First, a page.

Skin tumor study leads to topical treatment for seborrheic keratosis

By John Murphy, MDLinx
Published February 5, 2016

Key Takeaways

Researchers have identified a potential topical treatment that allows the most common type of benign skin lesion to self-destruct, according to a study published online December 29, 2015, in the Journal of Investigative Dermatology.

The discovery originated from an investigation into the molecular mechanisms that underlie the growth of malignant vs. benign skin tumors—in this case, seborrheic keratoses (SKs).

“Our paper is the first to show that SKs are dependent on an enzyme called Akt for survival,” said the study’s lead author Victor Neel, MD, PhD, Director of Dermatologic Surgery at Massachusetts General Hospital (MGH), in Boston, MA. “Inhibition of this enzyme in SK cells causes rapid cell death while having no effect on normal skin cells. We are confident that this paper heralds the development of an effective, topical treatment for SKs.”

Despite their benign nature, most SKs have at least one oncogene mutation. However, seborrheic keratoses never become malignant. “We still don’t know why SKs resist malignant transformation, but we think studying SKs will help us identify factors that prevent benign lesions from becoming malignant,” Dr. Neel said.

The two genes most frequently mutated in SKs—PI3K and FGFR3—code for proteins that affect the activation of the Akt kinase enzyme, which prevents SK cells from undergoing apoptosis. Previous studies have found that SKs have higher levels of activated Akt than normal skin. But, until now, scientists haven’t been able to keep SK samples alive and healthy long enough to study them in the lab.

In this study, the researchers developed a reliable method of culturing the SKs, which they then tested with a panel of selective kinase inhibitors to evaluate the cells’ survival. One particular Akt inhibitor, A-44, was by far the most efficient at inducing apoptosis in cultured SK cells and in intact SK lesions.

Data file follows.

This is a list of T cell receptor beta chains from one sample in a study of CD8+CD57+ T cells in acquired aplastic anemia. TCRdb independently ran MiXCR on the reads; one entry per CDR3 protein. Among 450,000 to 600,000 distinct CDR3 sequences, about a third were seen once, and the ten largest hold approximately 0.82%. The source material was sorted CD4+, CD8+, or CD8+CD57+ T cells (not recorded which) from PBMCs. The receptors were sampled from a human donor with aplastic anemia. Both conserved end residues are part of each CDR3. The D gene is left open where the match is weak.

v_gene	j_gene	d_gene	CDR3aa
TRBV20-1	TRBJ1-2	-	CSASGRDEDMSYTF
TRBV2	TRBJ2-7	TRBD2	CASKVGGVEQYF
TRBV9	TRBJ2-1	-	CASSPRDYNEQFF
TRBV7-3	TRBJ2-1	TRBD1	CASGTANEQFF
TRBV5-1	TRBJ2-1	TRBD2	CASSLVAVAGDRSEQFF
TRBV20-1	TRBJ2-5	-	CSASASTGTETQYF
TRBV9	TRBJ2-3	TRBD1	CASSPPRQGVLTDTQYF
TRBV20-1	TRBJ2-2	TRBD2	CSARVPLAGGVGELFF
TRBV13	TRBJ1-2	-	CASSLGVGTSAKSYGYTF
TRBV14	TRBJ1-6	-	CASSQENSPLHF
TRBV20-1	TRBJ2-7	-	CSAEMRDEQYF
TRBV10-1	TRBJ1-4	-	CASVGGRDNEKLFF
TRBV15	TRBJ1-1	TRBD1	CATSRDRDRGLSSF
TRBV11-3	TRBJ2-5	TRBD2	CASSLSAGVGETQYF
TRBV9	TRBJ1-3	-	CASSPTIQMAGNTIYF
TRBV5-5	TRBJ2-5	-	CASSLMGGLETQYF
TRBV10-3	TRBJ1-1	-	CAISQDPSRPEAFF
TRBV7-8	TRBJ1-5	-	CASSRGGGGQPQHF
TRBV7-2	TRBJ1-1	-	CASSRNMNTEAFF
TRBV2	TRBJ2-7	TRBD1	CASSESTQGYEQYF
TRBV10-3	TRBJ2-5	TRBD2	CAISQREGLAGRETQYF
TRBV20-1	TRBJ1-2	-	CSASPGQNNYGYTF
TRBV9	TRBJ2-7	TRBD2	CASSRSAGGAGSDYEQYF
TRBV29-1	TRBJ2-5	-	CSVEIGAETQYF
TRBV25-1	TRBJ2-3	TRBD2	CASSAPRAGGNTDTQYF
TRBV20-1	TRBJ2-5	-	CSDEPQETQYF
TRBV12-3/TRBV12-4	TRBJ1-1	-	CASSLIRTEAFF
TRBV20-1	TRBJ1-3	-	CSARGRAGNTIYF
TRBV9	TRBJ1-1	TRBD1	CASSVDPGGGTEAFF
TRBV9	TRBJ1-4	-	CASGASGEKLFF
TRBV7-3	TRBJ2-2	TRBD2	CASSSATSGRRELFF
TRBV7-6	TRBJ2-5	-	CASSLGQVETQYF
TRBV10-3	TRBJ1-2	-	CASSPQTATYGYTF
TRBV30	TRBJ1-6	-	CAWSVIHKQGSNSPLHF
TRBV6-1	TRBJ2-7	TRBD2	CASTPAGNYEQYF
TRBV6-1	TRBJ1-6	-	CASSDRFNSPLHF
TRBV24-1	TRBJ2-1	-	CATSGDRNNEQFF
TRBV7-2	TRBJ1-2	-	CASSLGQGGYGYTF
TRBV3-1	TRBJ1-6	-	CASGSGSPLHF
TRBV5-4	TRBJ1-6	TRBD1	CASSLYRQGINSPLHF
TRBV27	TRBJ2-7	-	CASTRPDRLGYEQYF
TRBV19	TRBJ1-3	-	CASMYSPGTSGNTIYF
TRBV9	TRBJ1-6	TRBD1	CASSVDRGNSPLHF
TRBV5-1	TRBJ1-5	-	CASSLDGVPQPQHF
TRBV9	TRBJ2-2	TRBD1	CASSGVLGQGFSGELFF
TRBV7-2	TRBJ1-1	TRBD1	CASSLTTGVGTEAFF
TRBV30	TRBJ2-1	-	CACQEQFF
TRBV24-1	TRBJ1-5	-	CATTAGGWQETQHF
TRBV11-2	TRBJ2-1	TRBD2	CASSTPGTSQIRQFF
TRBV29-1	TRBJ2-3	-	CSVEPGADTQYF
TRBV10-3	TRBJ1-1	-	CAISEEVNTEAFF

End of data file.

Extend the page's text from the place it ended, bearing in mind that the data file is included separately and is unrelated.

“Within 48 hours of exposure to A-44, the SK lesions from patients completely disintegrated,” said study co-author Anna Mandinova, MD, PhD, of MGH’s Cutaneous Research Biology Center. “This effect was very specific to SK lesions, as A-44 was harmless both to normal skin cells and to malignant squamous cell carcinoma cells.”

This finding indicates an obvious therapeutic solution for SKs, which are not only unsightly but can be a nuisance for patients who have them.

“Understanding why SKs never become malignant, even though they have mutations in classic oncogenes, was the primary question we wanted to address when we started studying this skin lesion,” Dr. Neel explained. “Finding a novel inhibitor of SKs was a serendipitous byproduct of that inquiry.”

“We hope that pinpointing other mutations underlying SK development will help us understand how they resist becoming malignant, which could inform us of new ways of treating more dangerous tumors,” he added. “For example, p53 is commonly mutated both in sun-damaged skin and in cancers like squamous cell carcinoma but is never mutated in SKs.”

For now, the researchers have filed a patent application based on the study findings. They plan to continue to investigate A-44 and other compounds in order to identify the best candidate for clinical trials of a topical treatment for SKs.

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